The somatic cell count (SCC) is a major indicator of mastitis and milk quality (Harmon, 1994). At the same time, the SCC is an indirect indicator of hygienic milk production. The SCC must not exceed 400,000 cell/mL according to EC Milk Hygiene Directive (92/46) (Anonymous, 1992) and 500,000 cell/mL according to Turkish Food Codex (2000). The SCC is a risk for human health (Smith, 1996). The SCC value in raw milk is used as indicator of mastitis, and the ratio of SCC is high in mastitic milk (Barbano et al., 2006; Smith 1996). The SCC can affect some chemical properties (i.e., fat, protein, lactose) of milk (Barbano et al., 2006; Malek dos Reis et al., 2013). The SCC causes negative effects on milk and dairy products (Barbano et al., 2006; Smith, 1996). There are also many studies on SCC regarding organic and conventional milk (Hamilton et al., 2002; Hovi et al., 2003; Sato et al., 2005).

One of the important indicators of milk quality is total aerobic mesophilic bacteria. Total aerobic mesophilic bacteria (TAMB) count informs about animal welfare, farming sanitation rules, milking and storage conditions (Pantoja et al., 2009). TAMB count has been stated as ≤ 100,000 CFU/mL in EC Milk Hygiene Directive (92/46) (Anonymous, 1992) and Turkish Food Codex (2000). It is affected by inadequate hygiene conditions of milking equipment, dirty cow udders, insufficient cooled milk and rarely milk of mastitic cows (Pantoja et al., 2009). The count of coliform bacteria is an indicator of fecal contamination in the raw milk (Worku et al., 2012). Coliform bacteria can contaminate milk by dirty udders and tears (Cicconi-Hogan et al., 2013a; Pantoja et al., 2009), soiled water, feces of mouse and bird, insects, dust, unsanitary equipments (Gillespie et al., 2012) and mastitis (Cicconi-Hogan et al., 2013a; Worku et al., 2012). Staphylococcus aureus (S. aureus) is a pathogen for human and some animal species. When Staphylococcus counts reach approximately 106 cell/g, staphylococcal enterotoxins can be produced. Produced enterotoxins can lead to intoxication (Linage et al., 2012). Milk and dairy products are generally contaminated with S. aureus, and S. aureus is an important threat for milk and dairy products (Jamali et al., 2015; Linage et al., 2012).

The aims of this study were: (a) to evaluate the changes of SCC and microbiological properties (TAMB, coliform, S. aureus, yeast and mold) in milk samples in terms of the milk collection period and the different production systems, and (b) to investigate antibiotic residue of milk samples. The differences among the collected milk samples were investigated at six different months in a year. There is a lack of knowledge in the literature about comparing SCC, microbiological properties and antibiotic residue between conventional milk (CM) and OM in Turkey. Thus, it is thought that this study will provide a significant contribution to the studies about organic milk in Turkey.

Materials and Methods

Materials
General diet conditions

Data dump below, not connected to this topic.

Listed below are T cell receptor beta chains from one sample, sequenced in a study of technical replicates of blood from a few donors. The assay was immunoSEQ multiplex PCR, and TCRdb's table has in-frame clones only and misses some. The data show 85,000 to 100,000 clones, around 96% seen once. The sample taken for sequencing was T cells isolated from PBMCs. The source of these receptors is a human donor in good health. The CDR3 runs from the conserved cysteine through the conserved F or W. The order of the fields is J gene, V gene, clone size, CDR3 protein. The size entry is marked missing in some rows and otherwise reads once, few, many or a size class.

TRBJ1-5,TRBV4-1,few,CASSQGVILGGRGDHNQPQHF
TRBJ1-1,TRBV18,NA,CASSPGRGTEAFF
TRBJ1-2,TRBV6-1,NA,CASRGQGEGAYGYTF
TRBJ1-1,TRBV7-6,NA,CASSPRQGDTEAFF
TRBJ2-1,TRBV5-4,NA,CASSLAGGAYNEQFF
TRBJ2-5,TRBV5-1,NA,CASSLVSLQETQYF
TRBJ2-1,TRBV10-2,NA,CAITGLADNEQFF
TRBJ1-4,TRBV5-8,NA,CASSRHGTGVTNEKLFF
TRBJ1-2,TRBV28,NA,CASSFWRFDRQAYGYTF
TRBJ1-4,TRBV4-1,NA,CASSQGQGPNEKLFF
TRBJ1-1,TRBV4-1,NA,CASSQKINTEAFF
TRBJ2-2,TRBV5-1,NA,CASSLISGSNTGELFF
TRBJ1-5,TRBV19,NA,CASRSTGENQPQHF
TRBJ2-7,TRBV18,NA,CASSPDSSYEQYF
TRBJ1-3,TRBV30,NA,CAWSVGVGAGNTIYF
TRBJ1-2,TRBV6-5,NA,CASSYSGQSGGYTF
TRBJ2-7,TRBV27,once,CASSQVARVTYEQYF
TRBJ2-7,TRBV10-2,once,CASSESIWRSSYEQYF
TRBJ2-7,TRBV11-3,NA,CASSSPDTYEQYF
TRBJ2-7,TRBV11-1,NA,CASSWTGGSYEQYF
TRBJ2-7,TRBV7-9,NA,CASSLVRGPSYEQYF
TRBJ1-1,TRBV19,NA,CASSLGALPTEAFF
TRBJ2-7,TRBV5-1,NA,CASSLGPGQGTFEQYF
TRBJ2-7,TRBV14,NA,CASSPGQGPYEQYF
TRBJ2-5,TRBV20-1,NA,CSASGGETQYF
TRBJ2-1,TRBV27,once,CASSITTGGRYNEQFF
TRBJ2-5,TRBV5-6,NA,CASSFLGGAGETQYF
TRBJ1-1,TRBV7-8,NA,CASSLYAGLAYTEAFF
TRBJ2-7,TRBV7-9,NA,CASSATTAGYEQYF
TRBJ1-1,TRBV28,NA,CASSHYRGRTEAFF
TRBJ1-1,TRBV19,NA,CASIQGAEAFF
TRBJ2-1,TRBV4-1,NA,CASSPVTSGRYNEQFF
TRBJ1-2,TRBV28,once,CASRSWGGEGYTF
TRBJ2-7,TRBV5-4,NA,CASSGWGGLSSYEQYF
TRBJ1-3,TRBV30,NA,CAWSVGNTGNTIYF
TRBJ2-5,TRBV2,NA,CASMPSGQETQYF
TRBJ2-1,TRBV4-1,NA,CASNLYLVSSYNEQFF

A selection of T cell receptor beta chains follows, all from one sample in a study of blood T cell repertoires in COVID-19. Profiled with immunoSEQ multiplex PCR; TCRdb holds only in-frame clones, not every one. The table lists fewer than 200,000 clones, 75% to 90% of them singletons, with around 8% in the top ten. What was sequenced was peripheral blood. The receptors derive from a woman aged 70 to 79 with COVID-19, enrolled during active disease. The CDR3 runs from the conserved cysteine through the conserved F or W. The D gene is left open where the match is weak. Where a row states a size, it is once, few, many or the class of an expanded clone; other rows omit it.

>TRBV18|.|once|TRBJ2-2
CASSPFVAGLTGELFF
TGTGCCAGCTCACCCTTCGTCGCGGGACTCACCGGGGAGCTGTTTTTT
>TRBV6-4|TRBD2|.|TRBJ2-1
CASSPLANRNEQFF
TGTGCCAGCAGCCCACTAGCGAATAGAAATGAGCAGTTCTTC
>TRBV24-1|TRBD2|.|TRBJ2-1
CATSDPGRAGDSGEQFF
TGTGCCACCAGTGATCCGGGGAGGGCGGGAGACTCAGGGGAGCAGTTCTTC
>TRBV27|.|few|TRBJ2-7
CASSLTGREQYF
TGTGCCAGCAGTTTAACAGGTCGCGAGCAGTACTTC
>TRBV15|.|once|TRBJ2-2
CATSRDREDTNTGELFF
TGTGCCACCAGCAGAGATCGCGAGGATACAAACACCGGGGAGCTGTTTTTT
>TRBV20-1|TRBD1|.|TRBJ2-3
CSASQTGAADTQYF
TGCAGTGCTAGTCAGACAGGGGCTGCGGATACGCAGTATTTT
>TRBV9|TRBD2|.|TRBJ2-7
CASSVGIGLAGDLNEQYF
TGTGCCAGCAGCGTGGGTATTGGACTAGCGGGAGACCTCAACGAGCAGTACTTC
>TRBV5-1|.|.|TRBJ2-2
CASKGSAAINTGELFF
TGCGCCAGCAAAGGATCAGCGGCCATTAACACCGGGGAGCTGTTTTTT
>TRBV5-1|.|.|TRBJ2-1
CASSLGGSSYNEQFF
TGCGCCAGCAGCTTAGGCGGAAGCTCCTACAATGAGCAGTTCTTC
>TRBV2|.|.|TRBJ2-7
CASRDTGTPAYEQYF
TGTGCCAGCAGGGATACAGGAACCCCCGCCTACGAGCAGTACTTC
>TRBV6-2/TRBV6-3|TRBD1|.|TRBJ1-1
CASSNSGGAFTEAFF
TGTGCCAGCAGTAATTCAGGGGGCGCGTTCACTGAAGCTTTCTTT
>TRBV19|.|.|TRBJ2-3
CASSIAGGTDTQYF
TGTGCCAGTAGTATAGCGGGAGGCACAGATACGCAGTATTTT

Nine conventional and nine organic farms were selected. The selected farms were located in the provinces of Gümüşhane, Erzincan and Erzurum in East Anatolia. All farms’ owners were contacted by the researchers, before milk collection. All organically managed farms had organic production certificates given by the Republic of Turkey Ministry of Food, Agriculture and Livestock.

In organic farms, animals were fed with maize silage, dry meadow and alfalfa as roughage origin. Organic farms had too little hay in feed regime. Organic farms used concentrates which were organically produced. According to Organic Laws in Turkey, ration of animals must consist of 60% roughage and 40% concentrate (OFL, 2010). Conventional farms used maize silage, dry meadow, alfalfa, clover, large amounts of concentrate and hay for feeding animals. Hay was used only in winter. Cows were occasionally fed with fresh grass during summer. Cattle breeds of organic farms were Holstein-Friesian 90%, and Simmental 10% and it was similar in the conventional farms. In selected farms, robotic milking systems were applied in all organic farms; whereas mechanical or robotic systems were used in conventional farms. Except one (≥ 500 cattles), all organic farms had between 30 and 100 cattles; on the other hand, conventional farms had between 20 and 100 cattles. All farms had milk cooling tanks, except for one conventional farm. Overall organic farms had Clean-In-Place (CIP) system, but only a few conventional farms had it.

Milk samples

The milk samples were collected from 18 farms (nine conventional and nine organic) at intervals of two months from December 2013 to October 2014 for a total of 97 samples. Samples were taken in the bulk tanks with sterile instruments. Milk samples were placed into the sterile screw-topped bottles (200 mL). Milk samples were collected from conventional and organic farms in the same week and transported at 4°C in a car refrigerator (ICEPEAK 60 DC Refrigerator). During milk collection period, some organic farms and some conventional farms had stopped the milk production. Thus, data shortcomings have occurred.

Methods

The SCC was determined by DeLaval cell counter (DCC, DeLaval International AB, Sweden). A disposable cassette that was specially produced for DCC was utilized. DCC cassette was filled up with milk sample. It was placed in the DCC machine and the results were showed as cell/mL.